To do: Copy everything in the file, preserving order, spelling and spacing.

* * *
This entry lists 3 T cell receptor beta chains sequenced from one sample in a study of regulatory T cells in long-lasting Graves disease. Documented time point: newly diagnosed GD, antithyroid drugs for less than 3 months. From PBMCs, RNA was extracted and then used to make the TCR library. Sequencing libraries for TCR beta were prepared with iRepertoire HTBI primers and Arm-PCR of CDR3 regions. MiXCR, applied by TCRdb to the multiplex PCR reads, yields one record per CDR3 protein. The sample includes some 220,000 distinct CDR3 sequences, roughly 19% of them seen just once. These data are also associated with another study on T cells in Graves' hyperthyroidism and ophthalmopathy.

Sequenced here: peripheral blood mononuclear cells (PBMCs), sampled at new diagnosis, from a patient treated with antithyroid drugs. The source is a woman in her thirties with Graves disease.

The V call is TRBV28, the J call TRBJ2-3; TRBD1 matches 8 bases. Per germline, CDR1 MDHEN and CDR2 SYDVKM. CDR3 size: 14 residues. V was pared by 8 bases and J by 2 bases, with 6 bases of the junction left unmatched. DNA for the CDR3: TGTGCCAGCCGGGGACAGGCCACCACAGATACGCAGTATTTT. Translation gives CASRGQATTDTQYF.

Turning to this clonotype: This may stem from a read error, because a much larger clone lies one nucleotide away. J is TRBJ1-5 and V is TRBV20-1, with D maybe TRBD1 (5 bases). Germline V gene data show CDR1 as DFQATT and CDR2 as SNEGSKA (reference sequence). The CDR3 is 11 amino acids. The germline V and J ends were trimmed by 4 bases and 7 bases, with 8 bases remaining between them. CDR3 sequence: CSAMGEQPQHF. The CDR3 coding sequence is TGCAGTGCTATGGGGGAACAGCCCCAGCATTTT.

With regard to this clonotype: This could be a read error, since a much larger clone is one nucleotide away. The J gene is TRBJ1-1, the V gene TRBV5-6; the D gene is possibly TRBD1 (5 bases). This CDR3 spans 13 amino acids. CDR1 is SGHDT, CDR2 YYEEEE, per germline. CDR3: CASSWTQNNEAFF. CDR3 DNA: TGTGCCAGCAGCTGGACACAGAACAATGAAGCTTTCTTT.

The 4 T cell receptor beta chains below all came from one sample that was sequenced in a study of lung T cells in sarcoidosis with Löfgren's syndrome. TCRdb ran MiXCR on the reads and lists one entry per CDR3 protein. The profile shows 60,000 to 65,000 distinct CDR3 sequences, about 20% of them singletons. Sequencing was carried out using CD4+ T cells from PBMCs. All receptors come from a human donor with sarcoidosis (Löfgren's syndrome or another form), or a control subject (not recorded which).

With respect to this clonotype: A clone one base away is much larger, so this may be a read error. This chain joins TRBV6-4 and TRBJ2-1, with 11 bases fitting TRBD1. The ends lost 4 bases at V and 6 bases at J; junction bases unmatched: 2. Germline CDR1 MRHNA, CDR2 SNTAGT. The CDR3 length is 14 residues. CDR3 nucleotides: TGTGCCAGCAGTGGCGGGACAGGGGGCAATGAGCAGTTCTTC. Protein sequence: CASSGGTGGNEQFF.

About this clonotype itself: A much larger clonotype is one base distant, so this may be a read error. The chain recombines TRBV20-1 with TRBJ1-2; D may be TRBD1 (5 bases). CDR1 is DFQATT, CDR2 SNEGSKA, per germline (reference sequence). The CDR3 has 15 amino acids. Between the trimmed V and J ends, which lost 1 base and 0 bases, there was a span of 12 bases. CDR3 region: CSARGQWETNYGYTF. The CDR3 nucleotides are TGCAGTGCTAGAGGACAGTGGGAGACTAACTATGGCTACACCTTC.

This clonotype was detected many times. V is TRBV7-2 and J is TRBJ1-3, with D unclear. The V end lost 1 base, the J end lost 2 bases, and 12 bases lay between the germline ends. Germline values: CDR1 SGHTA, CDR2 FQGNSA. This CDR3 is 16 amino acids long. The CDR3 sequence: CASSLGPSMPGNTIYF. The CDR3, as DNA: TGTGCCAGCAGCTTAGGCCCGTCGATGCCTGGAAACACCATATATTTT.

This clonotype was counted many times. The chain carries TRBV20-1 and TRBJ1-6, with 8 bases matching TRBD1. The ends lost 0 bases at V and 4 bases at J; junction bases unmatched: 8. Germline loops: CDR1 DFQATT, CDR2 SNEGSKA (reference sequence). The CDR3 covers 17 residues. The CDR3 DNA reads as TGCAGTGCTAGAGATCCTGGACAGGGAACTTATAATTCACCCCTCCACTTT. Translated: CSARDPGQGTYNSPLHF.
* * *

This entry lists 3 T cell receptor beta chains sequenced from one sample in a study of regulatory T cells in long-lasting Graves disease. Documented time point: newly diagnosed GD, antithyroid drugs for less than 3 months. From PBMCs, RNA was extracted and then used to make the TCR library. Sequencing libraries for TCR beta were prepared with iRepertoire HTBI primers and Arm-PCR of CDR3 regions. MiXCR, applied by TCRdb to the multiplex PCR reads, yields one record per CDR3 protein. The sample includes some 220,000 distinct CDR3 sequences, roughly 19% of them seen just once. These data are also associated with another study on T cells in Graves' hyperthyroidism and ophthalmopathy.

Sequenced here: peripheral blood mononuclear cells (PBMCs), sampled at new diagnosis, from a patient treated with antithyroid drugs. The source is a woman in her thirties with Graves disease.

The V call is TRBV28, the J call TRBJ2-3; TRBD1 matches 8 bases. Per germline, CDR1 MDHEN and CDR2 SYDVKM. CDR3 size: 14 residues. V was pared by 8 bases and J by 2 bases, with 6 bases of the junction left unmatched. DNA for the CDR3: TGTGCCAGCCGGGGACAGGCCACCACAGATACGCAGTATTTT. Translation gives CASRGQATTDTQYF.

Turning to this clonotype: This may stem from a read error, because a much larger clone lies one nucleotide away. J is TRBJ1-5 and V is TRBV20-1, with D maybe TRBD1 (5 bases). Germline V gene data show CDR1 as DFQATT and CDR2 as SNEGSKA (reference sequence). The CDR3 is 11 amino acids. The germline V and J ends were trimmed by 4 bases and 7 bases, with 8 bases remaining between them. CDR3 sequence: CSAMGEQPQHF. The CDR3 coding sequence is TGCAGTGCTATGGGGGAACAGCCCCAGCATTTT.

With regard to this clonotype: This could be a read error, since a much larger clone is one nucleotide away. The J gene is TRBJ1-1, the V gene TRBV5-6; the D gene is possibly TRBD1 (5 bases). This CDR3 spans 13 amino acids. CDR1 is SGHDT, CDR2 YYEEEE, per germline. CDR3: CASSWTQNNEAFF. CDR3 DNA: TGTGCCAGCAGCTGGACACAGAACAATGAAGCTTTCTTT.

The 4 T cell receptor beta chains below all came from one sample that was sequenced in a study of lung T cells in sarcoidosis with Löfgren's syndrome. TCRdb ran MiXCR on the reads and lists one entry per CDR3 protein. The profile shows 60,000 to 65,000 distinct CDR3 sequences, about 20% of them singletons. Sequencing was carried out using CD4+ T cells from PBMCs. All receptors come from a human donor with sarcoidosis (Löfgren's syndrome or another form), or a control subject (not recorded which).

With respect to this clonotype: A clone one base away is much larger, so this may be a read error. This chain joins TRBV6-4 and TRBJ2-1, with 11 bases fitting TRBD1. The ends lost 4 bases at V and 6 bases at J; junction bases unmatched: 2. Germline CDR1 MRHNA, CDR2 SNTAGT. The CDR3 length is 14 residues. CDR3 nucleotides: TGTGCCAGCAGTGGCGGGACAGGGGGCAATGAGCAGTTCTTC. Protein sequence: CASSGGTGGNEQFF.

About this clonotype itself: A much larger clonotype is one base distant, so this may be a read error. The chain recombines TRBV20-1 with TRBJ1-2; D may be TRBD1 (5 bases). CDR1 is DFQATT, CDR2 SNEGSKA, per germline (reference sequence). The CDR3 has 15 amino acids. Between the trimmed V and J ends, which lost 1 base and 0 bases, there was a span of 12 bases. CDR3 region: CSARGQWETNYGYTF. The CDR3 nucleotides are TGCAGTGCTAGAGGACAGTGGGAGACTAACTATGGCTACACCTTC.

This clonotype was detected many times. V is TRBV7-2 and J is TRBJ1-3, with D unclear. The V end lost 1 base, the J end lost 2 bases, and 12 bases lay between the germline ends. Germline values: CDR1 SGHTA, CDR2 FQGNSA. This CDR3 is 16 amino acids long. The CDR3 sequence: CASSLGPSMPGNTIYF. The CDR3, as DNA: TGTGCCAGCAGCTTAGGCCCGTCGATGCCTGGAAACACCATATATTTT.

This clonotype was counted many times. The chain carries TRBV20-1 and TRBJ1-6, with 8 bases matching TRBD1. The ends lost 0 bases at V and 4 bases at J; junction bases unmatched: 8. Germline loops: CDR1 DFQATT, CDR2 SNEGSKA (reference sequence). The CDR3 covers 17 residues. The CDR3 DNA reads as TGCAGTGCTAGAGATCCTGGACAGGGAACTTATAATTCACCCCTCCACTTT. Translated: CSARDPGQGTYNSPLHF.